The Toll of Infant Loss on L&D RNs
By Debra Wood, RN, contributor
Involuntary perinatal loss weighs on nurses caring for the patient and family experiencing grief for an unborn infant, yet this tragedy remains a possibility with any pregnancy.
“This is not just a labor and delivery nurse dilemma; it affects nurses all over,” said Marianne H. Hutti, PhD, WHNP-BC, FAANP, FAAN at the University of Kentucky College of Nursing in Lexington. “People don’t know what to say or what to do.”
Hutti and colleagues looked at the effect infant loss had on nurses, not only those in labor and delivery but also those working in the emergency department, surgery and post-anesthesia care unit.
“I get concerned about whether it is recognized outside OB how difficult these cases are,” she said.
Increasing awareness of infant loss and its effects can benefit the families who are going through this, and the nurses who care for them.
Hutti reports one in four pregnancies end in loss, including miscarriages and stillbirths, which occur more frequently than sudden infant death.
“You do not hear about neonatal death,” Hutti said. “This public health crisis is being totally ignored in our society.”
Nurses must develop the skills to care for a range of patients, moving from happy rooms to sad rooms, from someone coming out of a coma to the next patient dying. For labor and delivery nurses, dealing with infant loss is part of the job.
“It’s difficult to compartmentalize,” Hutti said. “But we have to learn to do it to survive as nurses.”
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Taking care of the team
Infant loss and L&D RNs go hand in hand.
“Most of my colleagues in labor and delivery are good at it, because it does not happen all of the time,” Hutti says. “They have the emotional reserves to bring forward and give of themselves to help families.”
The impact of infant loss on labor and delivery nurses and other clinicians often leads to compassion fatigue, Hutti found.
Hutti’s research found affected nurses often turn to alcohol to help them cope. She expects it may even be more common during the COVID-19 pandemic, because people cannot go out and decompress with colleagues after work.
“We deal with stuff all of the time that is difficult, and our usual way of coping has changed dramatically,” she said. “We do not have a lot of things to substitute.”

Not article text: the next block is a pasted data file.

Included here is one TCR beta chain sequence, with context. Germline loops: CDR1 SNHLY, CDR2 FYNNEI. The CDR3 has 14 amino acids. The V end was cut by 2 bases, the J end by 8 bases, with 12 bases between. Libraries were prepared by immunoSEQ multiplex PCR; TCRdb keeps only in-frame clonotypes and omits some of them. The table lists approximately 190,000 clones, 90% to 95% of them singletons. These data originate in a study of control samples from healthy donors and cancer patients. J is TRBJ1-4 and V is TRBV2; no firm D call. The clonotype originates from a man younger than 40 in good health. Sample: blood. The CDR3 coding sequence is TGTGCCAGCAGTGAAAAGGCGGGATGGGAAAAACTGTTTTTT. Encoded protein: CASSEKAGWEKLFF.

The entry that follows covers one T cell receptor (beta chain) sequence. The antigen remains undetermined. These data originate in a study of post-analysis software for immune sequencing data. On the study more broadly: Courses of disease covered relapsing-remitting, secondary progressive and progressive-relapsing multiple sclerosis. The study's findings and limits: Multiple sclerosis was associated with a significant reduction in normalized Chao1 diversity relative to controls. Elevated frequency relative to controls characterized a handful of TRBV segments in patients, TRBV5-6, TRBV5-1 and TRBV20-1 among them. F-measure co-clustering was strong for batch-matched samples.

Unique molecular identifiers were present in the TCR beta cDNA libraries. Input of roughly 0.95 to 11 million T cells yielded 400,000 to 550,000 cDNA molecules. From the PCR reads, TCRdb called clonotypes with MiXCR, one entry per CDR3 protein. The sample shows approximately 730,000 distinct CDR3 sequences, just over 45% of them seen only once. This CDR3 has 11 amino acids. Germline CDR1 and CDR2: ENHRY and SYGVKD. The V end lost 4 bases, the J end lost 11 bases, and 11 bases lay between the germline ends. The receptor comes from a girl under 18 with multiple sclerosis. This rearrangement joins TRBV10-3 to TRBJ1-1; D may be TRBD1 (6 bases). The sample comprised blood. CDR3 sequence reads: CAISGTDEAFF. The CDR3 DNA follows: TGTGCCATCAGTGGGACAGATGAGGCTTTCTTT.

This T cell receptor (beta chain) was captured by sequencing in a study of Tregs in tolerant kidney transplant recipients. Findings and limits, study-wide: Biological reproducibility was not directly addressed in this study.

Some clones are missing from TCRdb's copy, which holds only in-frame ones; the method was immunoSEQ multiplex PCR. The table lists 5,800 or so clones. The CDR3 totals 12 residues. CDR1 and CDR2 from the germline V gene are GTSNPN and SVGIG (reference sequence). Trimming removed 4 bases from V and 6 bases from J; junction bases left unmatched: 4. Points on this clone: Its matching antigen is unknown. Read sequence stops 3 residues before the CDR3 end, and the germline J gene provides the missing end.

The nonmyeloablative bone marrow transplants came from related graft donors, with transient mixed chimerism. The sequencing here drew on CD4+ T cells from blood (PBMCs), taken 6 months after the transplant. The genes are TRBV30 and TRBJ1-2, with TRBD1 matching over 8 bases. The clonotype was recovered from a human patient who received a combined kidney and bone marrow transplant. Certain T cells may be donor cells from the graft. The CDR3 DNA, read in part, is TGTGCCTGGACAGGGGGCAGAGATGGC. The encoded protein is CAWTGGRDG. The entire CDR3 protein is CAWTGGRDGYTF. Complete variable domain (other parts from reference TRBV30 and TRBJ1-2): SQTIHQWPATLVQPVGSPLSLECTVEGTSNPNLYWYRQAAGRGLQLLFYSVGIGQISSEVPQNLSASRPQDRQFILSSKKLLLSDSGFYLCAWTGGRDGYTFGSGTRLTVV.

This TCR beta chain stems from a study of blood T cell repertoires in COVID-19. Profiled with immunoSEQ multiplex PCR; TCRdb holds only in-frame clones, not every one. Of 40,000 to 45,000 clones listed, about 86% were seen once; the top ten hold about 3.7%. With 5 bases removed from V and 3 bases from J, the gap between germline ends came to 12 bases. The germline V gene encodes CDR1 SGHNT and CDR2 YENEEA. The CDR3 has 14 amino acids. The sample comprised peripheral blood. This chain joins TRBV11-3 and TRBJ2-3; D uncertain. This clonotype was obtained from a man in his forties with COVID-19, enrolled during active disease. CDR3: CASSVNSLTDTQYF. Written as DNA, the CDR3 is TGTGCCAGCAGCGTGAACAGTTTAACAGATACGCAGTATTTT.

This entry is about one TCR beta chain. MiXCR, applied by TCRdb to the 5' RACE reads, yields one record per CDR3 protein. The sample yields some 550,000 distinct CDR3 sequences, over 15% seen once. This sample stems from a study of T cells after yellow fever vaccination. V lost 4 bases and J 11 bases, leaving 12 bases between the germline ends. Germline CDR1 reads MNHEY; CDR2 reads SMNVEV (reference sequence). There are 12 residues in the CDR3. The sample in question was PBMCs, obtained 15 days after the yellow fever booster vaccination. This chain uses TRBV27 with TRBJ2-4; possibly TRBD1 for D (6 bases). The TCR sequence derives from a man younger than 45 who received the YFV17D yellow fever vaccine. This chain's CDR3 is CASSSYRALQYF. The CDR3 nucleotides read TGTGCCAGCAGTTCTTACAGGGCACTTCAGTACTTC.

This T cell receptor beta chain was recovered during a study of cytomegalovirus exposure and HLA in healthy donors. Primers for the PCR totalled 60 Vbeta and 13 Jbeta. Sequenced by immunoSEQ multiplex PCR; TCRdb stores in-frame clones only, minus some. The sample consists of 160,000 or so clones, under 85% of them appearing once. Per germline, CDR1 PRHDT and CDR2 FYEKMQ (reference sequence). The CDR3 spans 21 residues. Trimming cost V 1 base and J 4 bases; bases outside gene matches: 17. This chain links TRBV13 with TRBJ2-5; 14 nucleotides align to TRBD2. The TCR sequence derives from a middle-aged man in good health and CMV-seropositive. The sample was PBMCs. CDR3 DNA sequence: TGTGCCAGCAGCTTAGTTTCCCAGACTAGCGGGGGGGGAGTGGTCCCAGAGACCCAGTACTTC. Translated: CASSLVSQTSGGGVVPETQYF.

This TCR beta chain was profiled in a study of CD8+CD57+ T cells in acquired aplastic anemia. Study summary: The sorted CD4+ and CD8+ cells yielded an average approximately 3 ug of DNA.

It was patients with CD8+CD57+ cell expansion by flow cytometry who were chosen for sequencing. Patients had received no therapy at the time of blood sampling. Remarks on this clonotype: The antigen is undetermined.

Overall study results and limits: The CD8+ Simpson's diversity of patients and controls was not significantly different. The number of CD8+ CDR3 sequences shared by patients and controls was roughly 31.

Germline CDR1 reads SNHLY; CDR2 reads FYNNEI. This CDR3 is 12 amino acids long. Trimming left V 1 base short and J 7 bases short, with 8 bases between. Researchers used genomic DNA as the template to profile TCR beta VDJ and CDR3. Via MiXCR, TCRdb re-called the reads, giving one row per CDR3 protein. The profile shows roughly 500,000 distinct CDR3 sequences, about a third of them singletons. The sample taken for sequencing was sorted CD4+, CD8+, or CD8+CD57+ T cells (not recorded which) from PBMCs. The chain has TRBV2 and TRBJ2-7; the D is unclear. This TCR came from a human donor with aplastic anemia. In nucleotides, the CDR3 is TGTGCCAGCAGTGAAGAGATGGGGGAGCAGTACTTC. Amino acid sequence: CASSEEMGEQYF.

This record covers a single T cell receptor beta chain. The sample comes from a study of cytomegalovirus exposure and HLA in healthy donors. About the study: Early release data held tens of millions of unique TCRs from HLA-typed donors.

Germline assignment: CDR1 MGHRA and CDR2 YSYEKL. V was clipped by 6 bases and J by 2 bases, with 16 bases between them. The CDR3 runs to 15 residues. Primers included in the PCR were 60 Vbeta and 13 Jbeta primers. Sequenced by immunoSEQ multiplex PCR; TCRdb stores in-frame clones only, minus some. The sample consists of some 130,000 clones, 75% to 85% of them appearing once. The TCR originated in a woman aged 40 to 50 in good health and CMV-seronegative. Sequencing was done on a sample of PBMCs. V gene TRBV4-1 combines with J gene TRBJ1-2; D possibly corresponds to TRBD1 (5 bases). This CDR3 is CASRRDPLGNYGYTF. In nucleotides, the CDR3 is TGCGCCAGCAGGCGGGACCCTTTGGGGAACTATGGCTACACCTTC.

Nurses cannot really talk with family members or friends about infant loss due to patient privacy issues.
Healthy self-care measures, such as nutritious eating and exercising, are good ways to reduce stress.
Since many nurses have not received training in how to manage perinatal loss, perinatal bereavement training, such as Resolve Through Sharing, could prove helpful to nurses dealing with these sad occurrences. That training includes what to expect, how to talk to patients, and what to do or not do.
Caring for the family
While nurses might be aching inside, they still need to take care of the family.
“The literature says professional support is critical,” Hutti said. “If they get good professional support in the hospital and afterwards, they are more likely to end up doing as well as can be expected following a loss.”
Gestational date does not equate to the depth of the loss. If the parents have already started to think of the fetus as a baby or a son or a daughter, they experience a profound loss.
“You have to individualize care and base it on what they need,” Hutti said. “The key is to ask the parents what they want and follow that lead.”
That may include cleaning up the baby and letting the parents hold him or her. At one time this was a frequent practice, but some parents developed post-traumatic stress disorder following the intervention. Currently, best practice is to ask what the parents want and respect and honor their request.
“Most people who see and hold their babies are glad they did that,” Hutti said. “It’s never as bad as they think it is going to be.”
Some families will want photos of the dead baby, but others will not. Some hospitals take photos and save them for a period of time, in case the parents change their minds. Hutti recommends determining how the parents are perceiving the loss before recommending anything.
“Nurses and health care professionals, we are all are trying to fight the fight to get these families the recognition and help they need,” Hutti concluded.
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